MODERATOR:  Thank you.  Our next question was also sent ahead of time, my Mr. Dieudo Mubenga of B One Radio, Democratic Republic of Congo.  He asks:  “Are there any updates on the batteries MOU between DRC-Zambia which was signed during the African – U.S.-African Leaders Summit in Washington this summer?  What are the requirements for the implementation of manufacturers, and what should the states involved do to support implementation of such agreements?” 

MR NATHAN:  Well, thanks for the question.  I mean, at the summit we welcomed the signing of the memorandum of understanding between DRC and Zambia.  This was critical.  The goals of the MOU are really closely aligned with DFC’s approach to investment in critical minerals.  And we’re working with other parts of the U.S. Government to coordinate our efforts to support this agreement.  DFC is actively pursuing opportunities in support of the MOU.  One notable project announced by President Biden at the most recent G7 meeting in Japan is DFC’s interest in supporting the development of a railway in the Lobito corridor, which will connect the copper belt in DRC and Zambia through Angola to global markets.  This kind of infrastructure, the enabling environment, is critical for the development of critical minerals and, as importantly, the capture of value locally in the countries where these resources are based. 

This is something the United States really supports.  It’s critical, from our point of view, that nations be able to get the benefit, get the value that exists from the resources that they control and own.  This is also good for the world.  These materials are incredibly important for the development of the 21st century economy, for the energy transition and transformation.  And no country should monopolize the processing or value add in these materials.  It’s important to diversify supply chains globally, and adding local value is a key to that. 

So I’ll leave it there, but this is an important area of development. 

MODERATOR:  Our next question comes from Brooks Spector of the Daily Maverick in Johannesburg.  And he asks:  “How much does the challenge of rapidly growing Chinese investment and lending in Africa figure into the decisions being made by your organization and related institutions?” 

MR NATHAN:  Well, the Development Finance Corporation and the U.S. Government is focused on making development impact, creating sustainable sources of capital so that we have expanded private sector and economic growth that doesn’t rely on grant aid or loans at a sovereign level, but instead is about a robust private sector which helps economic growth and returns value to countries. 

This is really what we’re focused on.  We’re not focused on reacting to any particular country or strategy.  This is our interest.  We see it in our strategic interest to support this kind of robust, inclusive prosperity and financial development.  We’re going to do it in a high-standard way that’s respectful for local conditions, local customs, that takes into account the impact on the environment, social impact that creates local employment, and of course respects labor standards. 

This is a critical commitment of the DFC and of the U.S. Government.  We work with our allies through our Partnership for Global Infrastructure and Investment with our allies to try to mobilize more private capital and more financial support to the private sector to help this kind of development.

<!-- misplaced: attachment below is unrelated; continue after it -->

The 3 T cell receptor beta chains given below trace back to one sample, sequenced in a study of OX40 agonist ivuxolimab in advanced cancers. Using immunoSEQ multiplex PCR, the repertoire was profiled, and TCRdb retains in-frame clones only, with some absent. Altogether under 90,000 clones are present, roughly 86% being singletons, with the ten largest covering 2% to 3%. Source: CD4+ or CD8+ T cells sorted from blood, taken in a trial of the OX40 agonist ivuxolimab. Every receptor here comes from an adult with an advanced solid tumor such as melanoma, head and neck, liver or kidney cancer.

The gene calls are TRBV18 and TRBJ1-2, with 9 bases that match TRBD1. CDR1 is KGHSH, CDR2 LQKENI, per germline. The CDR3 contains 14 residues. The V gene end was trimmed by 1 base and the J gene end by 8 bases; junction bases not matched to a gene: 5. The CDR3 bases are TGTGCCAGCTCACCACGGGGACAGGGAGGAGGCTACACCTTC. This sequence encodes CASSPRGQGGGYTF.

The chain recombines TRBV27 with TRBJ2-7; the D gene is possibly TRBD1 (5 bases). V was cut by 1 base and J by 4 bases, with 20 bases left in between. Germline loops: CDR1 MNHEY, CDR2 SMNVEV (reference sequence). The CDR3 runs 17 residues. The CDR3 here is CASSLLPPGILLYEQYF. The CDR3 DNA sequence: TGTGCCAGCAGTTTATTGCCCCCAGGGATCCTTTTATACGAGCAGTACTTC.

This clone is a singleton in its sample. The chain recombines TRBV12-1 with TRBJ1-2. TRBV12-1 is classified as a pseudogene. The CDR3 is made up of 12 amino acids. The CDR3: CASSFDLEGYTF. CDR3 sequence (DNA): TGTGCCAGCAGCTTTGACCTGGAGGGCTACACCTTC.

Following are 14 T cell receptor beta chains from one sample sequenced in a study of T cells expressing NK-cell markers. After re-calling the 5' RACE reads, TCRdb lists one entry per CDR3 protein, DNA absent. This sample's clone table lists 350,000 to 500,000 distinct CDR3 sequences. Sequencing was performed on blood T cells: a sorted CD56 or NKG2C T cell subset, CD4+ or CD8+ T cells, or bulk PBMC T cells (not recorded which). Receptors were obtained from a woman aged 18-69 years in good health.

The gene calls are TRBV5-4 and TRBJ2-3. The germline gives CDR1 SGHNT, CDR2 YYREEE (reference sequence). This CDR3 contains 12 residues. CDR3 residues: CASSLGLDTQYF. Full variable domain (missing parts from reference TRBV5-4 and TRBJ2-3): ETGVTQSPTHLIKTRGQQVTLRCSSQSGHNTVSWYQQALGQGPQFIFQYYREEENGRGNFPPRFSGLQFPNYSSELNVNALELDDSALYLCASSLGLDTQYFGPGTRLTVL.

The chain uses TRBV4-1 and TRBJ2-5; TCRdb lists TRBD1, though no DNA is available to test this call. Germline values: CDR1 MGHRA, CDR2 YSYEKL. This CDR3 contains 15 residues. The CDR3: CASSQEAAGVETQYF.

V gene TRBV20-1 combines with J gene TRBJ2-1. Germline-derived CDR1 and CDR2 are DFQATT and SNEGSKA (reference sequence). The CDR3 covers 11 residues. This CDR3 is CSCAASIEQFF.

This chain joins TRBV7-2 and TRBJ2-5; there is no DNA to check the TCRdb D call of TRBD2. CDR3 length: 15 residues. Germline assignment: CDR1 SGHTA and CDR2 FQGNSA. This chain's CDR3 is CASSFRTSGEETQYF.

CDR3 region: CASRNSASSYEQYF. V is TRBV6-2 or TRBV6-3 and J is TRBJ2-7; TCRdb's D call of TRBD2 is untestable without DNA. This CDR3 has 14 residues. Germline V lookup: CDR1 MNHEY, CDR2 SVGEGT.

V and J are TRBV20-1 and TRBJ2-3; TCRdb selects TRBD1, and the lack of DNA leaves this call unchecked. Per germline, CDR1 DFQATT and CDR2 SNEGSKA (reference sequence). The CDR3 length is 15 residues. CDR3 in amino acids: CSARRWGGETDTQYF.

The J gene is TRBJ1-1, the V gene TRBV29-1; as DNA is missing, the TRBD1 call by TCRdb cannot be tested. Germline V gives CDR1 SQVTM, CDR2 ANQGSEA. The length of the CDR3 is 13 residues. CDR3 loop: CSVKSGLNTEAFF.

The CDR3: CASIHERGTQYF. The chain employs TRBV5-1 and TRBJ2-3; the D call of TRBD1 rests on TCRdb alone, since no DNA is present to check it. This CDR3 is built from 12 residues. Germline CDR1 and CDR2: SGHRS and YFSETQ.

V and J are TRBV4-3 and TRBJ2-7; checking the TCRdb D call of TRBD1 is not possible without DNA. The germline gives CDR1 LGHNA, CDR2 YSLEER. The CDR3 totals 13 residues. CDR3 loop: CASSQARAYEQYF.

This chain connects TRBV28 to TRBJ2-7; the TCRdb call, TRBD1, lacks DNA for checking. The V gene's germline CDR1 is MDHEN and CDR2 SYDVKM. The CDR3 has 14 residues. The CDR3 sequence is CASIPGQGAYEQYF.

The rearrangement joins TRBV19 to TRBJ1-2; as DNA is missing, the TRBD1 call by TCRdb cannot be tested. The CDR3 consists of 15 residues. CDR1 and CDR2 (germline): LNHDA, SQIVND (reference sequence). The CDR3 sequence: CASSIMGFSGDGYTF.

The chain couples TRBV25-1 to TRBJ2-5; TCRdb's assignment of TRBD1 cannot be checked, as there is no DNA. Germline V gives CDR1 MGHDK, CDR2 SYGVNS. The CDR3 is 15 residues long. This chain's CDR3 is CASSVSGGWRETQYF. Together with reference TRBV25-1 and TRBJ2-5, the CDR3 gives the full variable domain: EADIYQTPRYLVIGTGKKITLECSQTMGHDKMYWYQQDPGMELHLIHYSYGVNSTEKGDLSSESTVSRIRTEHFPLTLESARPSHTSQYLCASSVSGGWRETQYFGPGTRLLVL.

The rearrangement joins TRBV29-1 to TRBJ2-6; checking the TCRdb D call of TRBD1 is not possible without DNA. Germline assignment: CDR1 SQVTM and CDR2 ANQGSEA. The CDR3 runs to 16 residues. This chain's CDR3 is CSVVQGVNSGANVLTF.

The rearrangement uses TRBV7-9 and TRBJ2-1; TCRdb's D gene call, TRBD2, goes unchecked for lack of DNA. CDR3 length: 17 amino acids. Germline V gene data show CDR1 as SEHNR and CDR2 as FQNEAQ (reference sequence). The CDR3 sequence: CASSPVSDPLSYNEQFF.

MODERATOR:  Great.  Our next question is live from Botho Cale Mothudi.  He’s with the BCM Media and Communications here in Botswana.  Can you open the line, please?  Hello?  Is the line open?  

QUESTION:  It is.  Am I audible?  

MR NATHAN:  Yes.  Now you are.  

QUESTION:  All right.  Well, the first question, actually, was speaking to the critical sectors that you – the United States would be as important for advancing economic opportunity access within the African continent.  But of course you’ve already addressed that.  

Now, the next part of a question was: Are there priority countries that you will be dealing with when you look at the economic advancement for Africa?  

MR NATHAN:  We’re looking for opportunities and for good deals.  We’re active in, currently, I believe, 38 countries in Africa.  So we’re not focused on one particular country or another.  DFC has capacity.  We have a team based in Africa.  We have strong relationships with our embassies and USAID missions.  And we’re making great efforts to drum up potential deal flow and build relationships to help us be active in many countries across the continent.   

So let’s see if we can find more deals, do good transactions that help support economic growth and inclusive prosperity across the whole continent.  

MODERATOR:  Thank you.  Our next question will go live to Jeff Hill, Washington Times.  Jeff, can you ask your question?  Jeff, you need to unmute yourself.  Thank you.  Go ahead.  

QUESTION:  Hello, can you hear me?  

MODERATOR:  There.  

MR NATHAN:  There, now I can –  

QUESTION:  Can you hear me?  

MR NATHAN:  Yeah, now I can.  

QUESTION:  Oh, great.  Excellent.  Mr. Nathan, thanks for making this time and thanks to the media hub.  These relations that the U.S. has with the region are country-to-country and we understand that.  But there are crucial elections coming up over the next 18 months in South Africa, Zimbabwe, Botswana.  Are the links strong enough to navigate any political change, particularly in robust democracies like Botswana and South Africa?  Do you see any risks to investors in the event of political change – of democratic change in South Africa and in your host country of Botswana?